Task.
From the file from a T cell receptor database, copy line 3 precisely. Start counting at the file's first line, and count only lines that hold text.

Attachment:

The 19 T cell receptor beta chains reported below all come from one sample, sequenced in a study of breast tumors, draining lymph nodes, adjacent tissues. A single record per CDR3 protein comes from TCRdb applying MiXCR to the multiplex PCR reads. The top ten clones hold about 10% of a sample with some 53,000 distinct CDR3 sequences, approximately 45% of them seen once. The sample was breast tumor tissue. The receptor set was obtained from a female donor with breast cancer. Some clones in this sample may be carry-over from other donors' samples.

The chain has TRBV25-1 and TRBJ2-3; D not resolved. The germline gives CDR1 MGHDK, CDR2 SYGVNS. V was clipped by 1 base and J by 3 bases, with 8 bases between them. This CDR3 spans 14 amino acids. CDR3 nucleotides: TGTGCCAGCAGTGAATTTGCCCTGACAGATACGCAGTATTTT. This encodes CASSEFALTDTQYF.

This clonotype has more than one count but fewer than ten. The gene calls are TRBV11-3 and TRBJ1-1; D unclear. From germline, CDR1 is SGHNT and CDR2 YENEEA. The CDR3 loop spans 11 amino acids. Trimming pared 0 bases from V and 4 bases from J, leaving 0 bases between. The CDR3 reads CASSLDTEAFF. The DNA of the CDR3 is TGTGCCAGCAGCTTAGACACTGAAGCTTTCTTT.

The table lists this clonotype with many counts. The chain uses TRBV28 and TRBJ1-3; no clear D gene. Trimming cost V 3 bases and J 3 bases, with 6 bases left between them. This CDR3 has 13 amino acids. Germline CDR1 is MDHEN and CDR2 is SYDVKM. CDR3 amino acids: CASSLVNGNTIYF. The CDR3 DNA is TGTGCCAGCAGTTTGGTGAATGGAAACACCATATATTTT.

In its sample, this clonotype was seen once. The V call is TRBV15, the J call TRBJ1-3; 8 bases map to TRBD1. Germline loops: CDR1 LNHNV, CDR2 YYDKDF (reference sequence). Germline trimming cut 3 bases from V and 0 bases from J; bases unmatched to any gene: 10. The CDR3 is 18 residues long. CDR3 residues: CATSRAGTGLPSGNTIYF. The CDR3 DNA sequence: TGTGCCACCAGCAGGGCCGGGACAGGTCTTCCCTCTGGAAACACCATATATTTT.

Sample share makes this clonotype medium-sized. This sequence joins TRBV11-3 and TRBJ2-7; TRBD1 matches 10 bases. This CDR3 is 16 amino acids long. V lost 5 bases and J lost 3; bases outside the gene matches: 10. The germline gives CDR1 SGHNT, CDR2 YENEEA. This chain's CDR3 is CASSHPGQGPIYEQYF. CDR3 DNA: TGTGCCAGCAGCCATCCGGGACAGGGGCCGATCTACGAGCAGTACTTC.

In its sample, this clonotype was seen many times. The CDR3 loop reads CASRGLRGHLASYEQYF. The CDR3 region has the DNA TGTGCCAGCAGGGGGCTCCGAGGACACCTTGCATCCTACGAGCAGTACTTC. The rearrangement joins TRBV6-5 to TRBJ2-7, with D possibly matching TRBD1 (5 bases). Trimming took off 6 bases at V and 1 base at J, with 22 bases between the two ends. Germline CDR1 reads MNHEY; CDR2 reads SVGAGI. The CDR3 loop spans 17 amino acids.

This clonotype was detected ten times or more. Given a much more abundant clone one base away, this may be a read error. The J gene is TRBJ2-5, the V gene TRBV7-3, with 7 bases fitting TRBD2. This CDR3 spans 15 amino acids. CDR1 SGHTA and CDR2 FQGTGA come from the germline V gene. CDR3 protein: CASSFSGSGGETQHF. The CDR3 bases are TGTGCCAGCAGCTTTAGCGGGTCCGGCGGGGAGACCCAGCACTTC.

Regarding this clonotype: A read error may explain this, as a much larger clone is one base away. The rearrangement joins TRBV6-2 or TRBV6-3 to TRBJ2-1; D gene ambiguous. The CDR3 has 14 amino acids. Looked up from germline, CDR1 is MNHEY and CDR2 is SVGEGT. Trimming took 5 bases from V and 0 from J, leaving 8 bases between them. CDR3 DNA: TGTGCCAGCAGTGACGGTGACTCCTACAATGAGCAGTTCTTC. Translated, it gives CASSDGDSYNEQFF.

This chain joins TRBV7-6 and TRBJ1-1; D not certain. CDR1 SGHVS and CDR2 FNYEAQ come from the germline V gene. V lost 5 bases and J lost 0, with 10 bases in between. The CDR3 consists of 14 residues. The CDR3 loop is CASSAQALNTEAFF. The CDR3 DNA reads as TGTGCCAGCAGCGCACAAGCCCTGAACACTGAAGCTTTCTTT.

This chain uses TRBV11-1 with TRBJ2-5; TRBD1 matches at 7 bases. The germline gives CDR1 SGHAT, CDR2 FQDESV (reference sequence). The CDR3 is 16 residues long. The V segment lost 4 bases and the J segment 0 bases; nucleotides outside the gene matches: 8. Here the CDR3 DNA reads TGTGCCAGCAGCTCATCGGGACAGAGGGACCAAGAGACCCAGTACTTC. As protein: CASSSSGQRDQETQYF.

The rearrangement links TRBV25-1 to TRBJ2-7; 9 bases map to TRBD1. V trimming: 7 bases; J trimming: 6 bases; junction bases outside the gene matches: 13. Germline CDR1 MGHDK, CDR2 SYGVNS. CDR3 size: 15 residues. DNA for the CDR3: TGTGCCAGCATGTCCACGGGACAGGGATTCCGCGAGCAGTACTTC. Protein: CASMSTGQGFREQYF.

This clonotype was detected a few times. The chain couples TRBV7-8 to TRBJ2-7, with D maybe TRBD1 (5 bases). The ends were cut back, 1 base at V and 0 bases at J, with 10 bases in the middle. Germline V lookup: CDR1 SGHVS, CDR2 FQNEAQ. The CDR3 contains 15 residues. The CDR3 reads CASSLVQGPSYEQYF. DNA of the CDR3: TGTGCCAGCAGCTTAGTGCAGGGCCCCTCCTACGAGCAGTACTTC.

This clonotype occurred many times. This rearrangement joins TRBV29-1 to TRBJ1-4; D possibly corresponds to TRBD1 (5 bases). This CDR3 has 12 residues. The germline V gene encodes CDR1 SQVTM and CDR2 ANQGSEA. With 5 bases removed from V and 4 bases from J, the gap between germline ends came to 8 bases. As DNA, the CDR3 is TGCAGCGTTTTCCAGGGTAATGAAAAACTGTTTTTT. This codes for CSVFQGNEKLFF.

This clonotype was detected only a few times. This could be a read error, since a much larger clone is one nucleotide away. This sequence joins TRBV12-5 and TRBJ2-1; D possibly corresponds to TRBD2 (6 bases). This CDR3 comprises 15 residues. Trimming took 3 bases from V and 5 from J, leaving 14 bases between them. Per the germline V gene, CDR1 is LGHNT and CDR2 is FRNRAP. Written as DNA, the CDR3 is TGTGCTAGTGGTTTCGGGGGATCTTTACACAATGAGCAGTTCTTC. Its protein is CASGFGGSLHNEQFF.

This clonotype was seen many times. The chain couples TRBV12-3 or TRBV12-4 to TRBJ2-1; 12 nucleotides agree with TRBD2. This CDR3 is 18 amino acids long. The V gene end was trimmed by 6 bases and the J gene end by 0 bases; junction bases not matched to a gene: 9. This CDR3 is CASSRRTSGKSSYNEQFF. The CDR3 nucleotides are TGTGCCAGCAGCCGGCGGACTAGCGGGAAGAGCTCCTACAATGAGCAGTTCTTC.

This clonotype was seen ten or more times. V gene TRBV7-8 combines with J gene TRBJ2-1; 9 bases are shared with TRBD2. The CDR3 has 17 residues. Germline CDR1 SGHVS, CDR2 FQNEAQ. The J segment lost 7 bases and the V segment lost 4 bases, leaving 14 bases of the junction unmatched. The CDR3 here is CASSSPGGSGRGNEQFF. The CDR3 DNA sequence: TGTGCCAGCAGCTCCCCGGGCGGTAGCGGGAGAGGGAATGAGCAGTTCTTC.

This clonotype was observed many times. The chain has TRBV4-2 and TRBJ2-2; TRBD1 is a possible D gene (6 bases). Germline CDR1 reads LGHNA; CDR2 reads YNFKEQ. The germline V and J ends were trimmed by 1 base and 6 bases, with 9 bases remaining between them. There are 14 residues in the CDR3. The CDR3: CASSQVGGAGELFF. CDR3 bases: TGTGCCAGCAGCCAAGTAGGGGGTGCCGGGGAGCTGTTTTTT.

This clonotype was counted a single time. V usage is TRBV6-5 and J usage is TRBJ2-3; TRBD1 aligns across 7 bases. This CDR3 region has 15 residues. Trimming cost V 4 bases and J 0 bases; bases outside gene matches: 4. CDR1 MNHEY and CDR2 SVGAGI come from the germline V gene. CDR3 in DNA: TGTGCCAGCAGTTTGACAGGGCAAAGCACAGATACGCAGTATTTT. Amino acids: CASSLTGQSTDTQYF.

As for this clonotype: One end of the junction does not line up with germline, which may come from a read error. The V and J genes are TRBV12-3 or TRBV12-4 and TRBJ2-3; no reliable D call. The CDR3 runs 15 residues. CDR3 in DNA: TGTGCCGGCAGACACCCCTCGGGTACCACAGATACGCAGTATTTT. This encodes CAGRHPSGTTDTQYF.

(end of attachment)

This clonotype has more than one count but fewer than ten. The gene calls are TRBV11-3 and TRBJ1-1; D unclear. From germline, CDR1 is SGHNT and CDR2 YENEEA. The CDR3 loop spans 11 amino acids. Trimming pared 0 bases from V and 4 bases from J, leaving 0 bases between. The CDR3 reads CASSLDTEAFF. The DNA of the CDR3 is TGTGCCAGCAGCTTAGACACTGAAGCTTTCTTT.